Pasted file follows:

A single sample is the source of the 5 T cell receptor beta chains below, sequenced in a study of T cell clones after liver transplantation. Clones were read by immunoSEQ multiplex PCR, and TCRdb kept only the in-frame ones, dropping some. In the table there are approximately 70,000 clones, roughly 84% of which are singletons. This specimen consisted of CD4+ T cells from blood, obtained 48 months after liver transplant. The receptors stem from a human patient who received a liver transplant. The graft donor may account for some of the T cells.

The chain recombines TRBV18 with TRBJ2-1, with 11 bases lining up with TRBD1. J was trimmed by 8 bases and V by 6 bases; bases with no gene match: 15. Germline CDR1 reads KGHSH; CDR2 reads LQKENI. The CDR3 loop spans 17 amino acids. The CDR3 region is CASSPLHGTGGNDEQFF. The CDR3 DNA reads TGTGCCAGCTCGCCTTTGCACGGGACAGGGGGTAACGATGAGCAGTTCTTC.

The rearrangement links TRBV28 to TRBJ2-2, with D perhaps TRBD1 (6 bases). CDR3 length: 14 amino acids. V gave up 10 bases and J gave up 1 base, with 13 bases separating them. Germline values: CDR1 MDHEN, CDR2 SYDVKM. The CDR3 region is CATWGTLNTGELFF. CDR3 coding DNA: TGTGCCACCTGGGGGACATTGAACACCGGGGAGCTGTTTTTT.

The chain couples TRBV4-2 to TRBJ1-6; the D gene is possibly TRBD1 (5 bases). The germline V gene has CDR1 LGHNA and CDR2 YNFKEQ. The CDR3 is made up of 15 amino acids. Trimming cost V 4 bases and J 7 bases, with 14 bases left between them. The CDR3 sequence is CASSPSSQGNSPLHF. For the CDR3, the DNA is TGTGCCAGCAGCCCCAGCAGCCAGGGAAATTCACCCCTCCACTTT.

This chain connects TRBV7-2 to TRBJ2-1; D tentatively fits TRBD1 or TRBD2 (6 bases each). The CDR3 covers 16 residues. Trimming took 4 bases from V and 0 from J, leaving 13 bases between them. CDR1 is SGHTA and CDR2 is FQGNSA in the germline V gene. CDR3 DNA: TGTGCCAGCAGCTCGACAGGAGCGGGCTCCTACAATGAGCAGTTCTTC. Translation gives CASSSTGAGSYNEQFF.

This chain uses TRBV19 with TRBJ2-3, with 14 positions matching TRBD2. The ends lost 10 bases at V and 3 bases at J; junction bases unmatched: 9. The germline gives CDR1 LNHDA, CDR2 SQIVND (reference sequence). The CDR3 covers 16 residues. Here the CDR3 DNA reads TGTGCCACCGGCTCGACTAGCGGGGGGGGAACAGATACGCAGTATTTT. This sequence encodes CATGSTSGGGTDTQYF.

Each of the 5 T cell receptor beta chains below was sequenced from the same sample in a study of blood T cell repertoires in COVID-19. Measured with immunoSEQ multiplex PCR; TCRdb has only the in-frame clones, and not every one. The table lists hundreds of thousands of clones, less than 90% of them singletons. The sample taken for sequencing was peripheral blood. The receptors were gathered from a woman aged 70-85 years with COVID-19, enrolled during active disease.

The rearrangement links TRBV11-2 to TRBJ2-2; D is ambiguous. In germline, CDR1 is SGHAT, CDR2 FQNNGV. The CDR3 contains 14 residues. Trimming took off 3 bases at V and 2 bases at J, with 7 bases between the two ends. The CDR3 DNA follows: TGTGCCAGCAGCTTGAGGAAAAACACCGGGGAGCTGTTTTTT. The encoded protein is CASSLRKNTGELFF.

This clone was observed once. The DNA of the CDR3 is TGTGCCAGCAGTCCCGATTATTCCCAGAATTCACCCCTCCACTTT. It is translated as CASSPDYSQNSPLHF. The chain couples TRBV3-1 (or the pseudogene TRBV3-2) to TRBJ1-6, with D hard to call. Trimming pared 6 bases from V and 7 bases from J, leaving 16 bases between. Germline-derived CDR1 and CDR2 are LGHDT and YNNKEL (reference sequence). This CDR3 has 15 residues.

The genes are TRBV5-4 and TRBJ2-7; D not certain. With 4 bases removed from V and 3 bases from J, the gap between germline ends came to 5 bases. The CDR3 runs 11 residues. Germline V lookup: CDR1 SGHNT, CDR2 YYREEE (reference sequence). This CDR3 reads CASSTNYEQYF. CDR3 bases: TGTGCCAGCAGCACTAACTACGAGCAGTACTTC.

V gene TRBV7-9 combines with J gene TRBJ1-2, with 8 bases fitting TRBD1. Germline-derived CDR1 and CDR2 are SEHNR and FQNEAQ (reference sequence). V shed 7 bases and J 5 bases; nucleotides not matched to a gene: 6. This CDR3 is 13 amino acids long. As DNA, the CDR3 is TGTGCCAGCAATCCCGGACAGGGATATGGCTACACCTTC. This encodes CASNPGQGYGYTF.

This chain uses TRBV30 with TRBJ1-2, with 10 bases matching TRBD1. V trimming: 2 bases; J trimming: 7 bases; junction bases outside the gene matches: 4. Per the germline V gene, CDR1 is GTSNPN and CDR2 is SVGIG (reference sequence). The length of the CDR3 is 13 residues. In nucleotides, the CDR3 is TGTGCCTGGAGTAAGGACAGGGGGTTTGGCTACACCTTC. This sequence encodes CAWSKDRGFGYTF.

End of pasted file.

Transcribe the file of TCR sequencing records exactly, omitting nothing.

A single sample is the source of the 5 T cell receptor beta chains below, sequenced in a study of T cell clones after liver transplantation. Clones were read by immunoSEQ multiplex PCR, and TCRdb kept only the in-frame ones, dropping some. In the table there are approximately 70,000 clones, roughly 84% of which are singletons. This specimen consisted of CD4+ T cells from blood, obtained 48 months after liver transplant. The receptors stem from a human patient who received a liver transplant. The graft donor may account for some of the T cells.

The chain recombines TRBV18 with TRBJ2-1, with 11 bases lining up with TRBD1. J was trimmed by 8 bases and V by 6 bases; bases with no gene match: 15. Germline CDR1 reads KGHSH; CDR2 reads LQKENI. The CDR3 loop spans 17 amino acids. The CDR3 region is CASSPLHGTGGNDEQFF. The CDR3 DNA reads TGTGCCAGCTCGCCTTTGCACGGGACAGGGGGTAACGATGAGCAGTTCTTC.

The rearrangement links TRBV28 to TRBJ2-2, with D perhaps TRBD1 (6 bases). CDR3 length: 14 amino acids. V gave up 10 bases and J gave up 1 base, with 13 bases separating them. Germline values: CDR1 MDHEN, CDR2 SYDVKM. The CDR3 region is CATWGTLNTGELFF. CDR3 coding DNA: TGTGCCACCTGGGGGACATTGAACACCGGGGAGCTGTTTTTT.

The chain couples TRBV4-2 to TRBJ1-6; the D gene is possibly TRBD1 (5 bases). The germline V gene has CDR1 LGHNA and CDR2 YNFKEQ. The CDR3 is made up of 15 amino acids. Trimming cost V 4 bases and J 7 bases, with 14 bases left between them. The CDR3 sequence is CASSPSSQGNSPLHF. For the CDR3, the DNA is TGTGCCAGCAGCCCCAGCAGCCAGGGAAATTCACCCCTCCACTTT.

This chain connects TRBV7-2 to TRBJ2-1; D tentatively fits TRBD1 or TRBD2 (6 bases each). The CDR3 covers 16 residues. Trimming took 4 bases from V and 0 from J, leaving 13 bases between them. CDR1 is SGHTA and CDR2 is FQGNSA in the germline V gene. CDR3 DNA: TGTGCCAGCAGCTCGACAGGAGCGGGCTCCTACAATGAGCAGTTCTTC. Translation gives CASSSTGAGSYNEQFF.

This chain uses TRBV19 with TRBJ2-3, with 14 positions matching TRBD2. The ends lost 10 bases at V and 3 bases at J; junction bases unmatched: 9. The germline gives CDR1 LNHDA, CDR2 SQIVND (reference sequence). The CDR3 covers 16 residues. Here the CDR3 DNA reads TGTGCCACCGGCTCGACTAGCGGGGGGGGAACAGATACGCAGTATTTT. This sequence encodes CATGSTSGGGTDTQYF.

Each of the 5 T cell receptor beta chains below was sequenced from the same sample in a study of blood T cell repertoires in COVID-19. Measured with immunoSEQ multiplex PCR; TCRdb has only the in-frame clones, and not every one. The table lists hundreds of thousands of clones, less than 90% of them singletons. The sample taken for sequencing was peripheral blood. The receptors were gathered from a woman aged 70-85 years with COVID-19, enrolled during active disease.

The rearrangement links TRBV11-2 to TRBJ2-2; D is ambiguous. In germline, CDR1 is SGHAT, CDR2 FQNNGV. The CDR3 contains 14 residues. Trimming took off 3 bases at V and 2 bases at J, with 7 bases between the two ends. The CDR3 DNA follows: TGTGCCAGCAGCTTGAGGAAAAACACCGGGGAGCTGTTTTTT. The encoded protein is CASSLRKNTGELFF.

This clone was observed once. The DNA of the CDR3 is TGTGCCAGCAGTCCCGATTATTCCCAGAATTCACCCCTCCACTTT. It is translated as CASSPDYSQNSPLHF. The chain couples TRBV3-1 (or the pseudogene TRBV3-2) to TRBJ1-6, with D hard to call. Trimming pared 6 bases from V and 7 bases from J, leaving 16 bases between. Germline-derived CDR1 and CDR2 are LGHDT and YNNKEL (reference sequence). This CDR3 has 15 residues.

The genes are TRBV5-4 and TRBJ2-7; D not certain. With 4 bases removed from V and 3 bases from J, the gap between germline ends came to 5 bases. The CDR3 runs 11 residues. Germline V lookup: CDR1 SGHNT, CDR2 YYREEE (reference sequence). This CDR3 reads CASSTNYEQYF. CDR3 bases: TGTGCCAGCAGCACTAACTACGAGCAGTACTTC.

V gene TRBV7-9 combines with J gene TRBJ1-2, with 8 bases fitting TRBD1. Germline-derived CDR1 and CDR2 are SEHNR and FQNEAQ (reference sequence). V shed 7 bases and J 5 bases; nucleotides not matched to a gene: 6. This CDR3 is 13 amino acids long. As DNA, the CDR3 is TGTGCCAGCAATCCCGGACAGGGATATGGCTACACCTTC. This encodes CASNPGQGYGYTF.

This chain uses TRBV30 with TRBJ1-2, with 10 bases matching TRBD1. V trimming: 2 bases; J trimming: 7 bases; junction bases outside the gene matches: 4. Per the germline V gene, CDR1 is GTSNPN and CDR2 is SVGIG (reference sequence). The length of the CDR3 is 13 residues. In nucleotides, the CDR3 is TGTGCCTGGAGTAAGGACAGGGGGTTTGGCTACACCTTC. This sequence encodes CAWSKDRGFGYTF.